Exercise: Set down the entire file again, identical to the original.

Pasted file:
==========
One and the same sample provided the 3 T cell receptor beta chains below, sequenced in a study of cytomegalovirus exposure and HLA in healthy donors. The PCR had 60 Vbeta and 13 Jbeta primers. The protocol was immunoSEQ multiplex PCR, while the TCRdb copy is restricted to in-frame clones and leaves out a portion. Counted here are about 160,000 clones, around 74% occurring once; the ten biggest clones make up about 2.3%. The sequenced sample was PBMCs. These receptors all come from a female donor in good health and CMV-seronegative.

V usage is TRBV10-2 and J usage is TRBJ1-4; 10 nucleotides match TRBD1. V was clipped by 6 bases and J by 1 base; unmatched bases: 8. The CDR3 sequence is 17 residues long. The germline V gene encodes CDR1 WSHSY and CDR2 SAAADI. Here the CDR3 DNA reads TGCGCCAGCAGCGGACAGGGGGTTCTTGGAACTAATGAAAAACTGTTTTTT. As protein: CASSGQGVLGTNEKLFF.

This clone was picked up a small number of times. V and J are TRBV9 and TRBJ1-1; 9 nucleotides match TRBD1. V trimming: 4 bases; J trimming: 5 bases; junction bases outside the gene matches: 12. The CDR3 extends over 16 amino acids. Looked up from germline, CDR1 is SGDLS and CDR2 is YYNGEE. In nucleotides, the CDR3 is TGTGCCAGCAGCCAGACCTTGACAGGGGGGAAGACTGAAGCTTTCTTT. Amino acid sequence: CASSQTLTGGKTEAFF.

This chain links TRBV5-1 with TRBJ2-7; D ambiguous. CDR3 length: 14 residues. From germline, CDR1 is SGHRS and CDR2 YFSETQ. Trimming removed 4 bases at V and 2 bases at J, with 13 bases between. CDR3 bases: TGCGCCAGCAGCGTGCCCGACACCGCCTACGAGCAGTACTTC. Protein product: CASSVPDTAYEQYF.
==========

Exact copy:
One and the same sample provided the 3 T cell receptor beta chains below, sequenced in a study of cytomegalovirus exposure and HLA in healthy donors. The PCR had 60 Vbeta and 13 Jbeta primers. The protocol was immunoSEQ multiplex PCR, while the TCRdb copy is restricted to in-frame clones and leaves out a portion. Counted here are about 160,000 clones, around 74% occurring once; the ten biggest clones make up about 2.3%. The sequenced sample was PBMCs. These receptors all come from a female donor in good health and CMV-seronegative.

V usage is TRBV10-2 and J usage is TRBJ1-4; 10 nucleotides match TRBD1. V was clipped by 6 bases and J by 1 base; unmatched bases: 8. The CDR3 sequence is 17 residues long. The germline V gene encodes CDR1 WSHSY and CDR2 SAAADI. Here the CDR3 DNA reads TGCGCCAGCAGCGGACAGGGGGTTCTTGGAACTAATGAAAAACTGTTTTTT. As protein: CASSGQGVLGTNEKLFF.

This clone was picked up a small number of times. V and J are TRBV9 and TRBJ1-1; 9 nucleotides match TRBD1. V trimming: 4 bases; J trimming: 5 bases; junction bases outside the gene matches: 12. The CDR3 extends over 16 amino acids. Looked up from germline, CDR1 is SGDLS and CDR2 is YYNGEE. In nucleotides, the CDR3 is TGTGCCAGCAGCCAGACCTTGACAGGGGGGAAGACTGAAGCTTTCTTT. Amino acid sequence: CASSQTLTGGKTEAFF.

This chain links TRBV5-1 with TRBJ2-7; D ambiguous. CDR3 length: 14 residues. From germline, CDR1 is SGHRS and CDR2 YFSETQ. Trimming removed 4 bases at V and 2 bases at J, with 13 bases between. CDR3 bases: TGCGCCAGCAGCGTGCCCGACACCGCCTACGAGCAGTACTTC. Protein product: CASSVPDTAYEQYF.